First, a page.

Dalys settle case over €457m loans

 

The legal action by developer David Daly and his family over the takeover of their €457 million loans by the National Assets Management Agency (Nama) has settled, the Commercial Court was told today.

No details of the settlement were disclosed.

Mr Justice Peter Kelly was told by lawyers for both sides the case would not be proceeding, had settled in full against Nama and had also settled against the other defendants - the State and Allied Irish Banks - except in relation to issues concerning legal costs.

The costs bill is likely to be substantial.

The judge was told by Paul Sreenan SC, for Nama, the case had settled on all issues against his side and could be struck out with no order for costs against the Nama side, which included various receivers appointed by the agency over assets of the Dalys.

Michael Cush SC, for the Dalys, said the action against the other defendants - AIB and the State - had also settled with the only issues outstanding relating to costs.

The sides wanted the case listed next month to address the costs issues, he said. Mr Justice Kelly made the orders sought and adjourned the costs issue as requested.

David Daly, his daughter Joanne and son Paul secured leave last September from the Commercial Court to challenge the demand by Nama to repay the €457 million loans.

However, they failed to get injunctions restraining the activities of AIB-appointed receiver Jim Hamilton over their Irish assets or of Nama-appointed receivers Shay Bannon and Sarah Rayment over UK assets, including trophy properties in London’s Bond Street such as the Louis Vuitton building.

Mr Justice Michael Peart granted them leave to proceed with their legal challenges on the family’s contention they should have been heard by Nama prior to the agency deciding to issue letters of demand for repayment of the loans.

David Daly, of Estuary House, New Street, Malahide, Co Dublin, had told the court he had set up Manor Park Homebuilders with Jim Flavin and Joe Moran and used his share of the profits from that venture to build a property portfolio.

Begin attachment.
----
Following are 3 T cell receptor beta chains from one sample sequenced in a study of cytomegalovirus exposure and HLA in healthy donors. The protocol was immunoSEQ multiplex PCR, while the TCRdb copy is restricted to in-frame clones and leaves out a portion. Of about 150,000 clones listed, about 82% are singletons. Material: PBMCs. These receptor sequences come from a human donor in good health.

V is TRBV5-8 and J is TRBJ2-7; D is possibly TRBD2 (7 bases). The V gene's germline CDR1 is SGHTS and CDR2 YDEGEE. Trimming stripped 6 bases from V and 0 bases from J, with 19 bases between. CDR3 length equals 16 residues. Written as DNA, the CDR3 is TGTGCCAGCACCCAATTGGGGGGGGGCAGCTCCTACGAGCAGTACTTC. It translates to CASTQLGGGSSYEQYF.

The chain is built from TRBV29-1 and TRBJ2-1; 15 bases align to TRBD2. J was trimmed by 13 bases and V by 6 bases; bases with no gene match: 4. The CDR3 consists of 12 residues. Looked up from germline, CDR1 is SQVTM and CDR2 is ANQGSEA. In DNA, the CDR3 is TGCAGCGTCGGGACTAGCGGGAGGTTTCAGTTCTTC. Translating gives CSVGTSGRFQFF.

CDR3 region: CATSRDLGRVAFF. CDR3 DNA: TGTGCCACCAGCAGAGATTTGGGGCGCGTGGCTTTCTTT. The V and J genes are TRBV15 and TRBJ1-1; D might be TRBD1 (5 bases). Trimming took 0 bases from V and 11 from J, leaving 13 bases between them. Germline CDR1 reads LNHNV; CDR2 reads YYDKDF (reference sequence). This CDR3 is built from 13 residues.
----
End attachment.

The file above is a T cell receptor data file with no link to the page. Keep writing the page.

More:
In 1995, he was bought out and had set up Albany Homes Ltd and Trident Home Builders Ltd. He used AIB as his personal banker.

Mr Justice Peart noted assets totalling €80 million had been transferred by Mr Daly into his wife Mary’s name, including about €17 million in cash.

Mr Daly told the court this had been done in 2009 as part of tax planning and on the advice of his accountants and had asserted there had been nothing unlawful in doing so.

It was quite clear from correspondence between Nama and Mr Daly that Nama regarded it as fundamental to any consensus on a way forward that these assets would be transferred back by Mrs Daly so they would be available to Nama, the judge noted.

In negotiations, Nama had agreed with Mr Daly to reduce the cash hand-back element from €17 million to €10 million, but Mrs Daly had not been willing to transfer back all the assets Nama demanded.

Mr Daly had believed this was the main reason why Nama was unwilling to reach agreement with him while Nama stated it was an important issue but not the only one that prevented agreement.

The Daly family claimed the decision to call in the loans and appoint receivers should be quashed on the basis they lacked proportionality and reasonableness for failing to await the conclusion of negotiations they believed had been ongoing between Nama and Deutsche Bank about a take-over of the loans.

Mr Daly told the court he feared the family’s assets would be sold off at a huge loss in a fire sale, resulting in complete loss of interest by any other bank taking over the loans.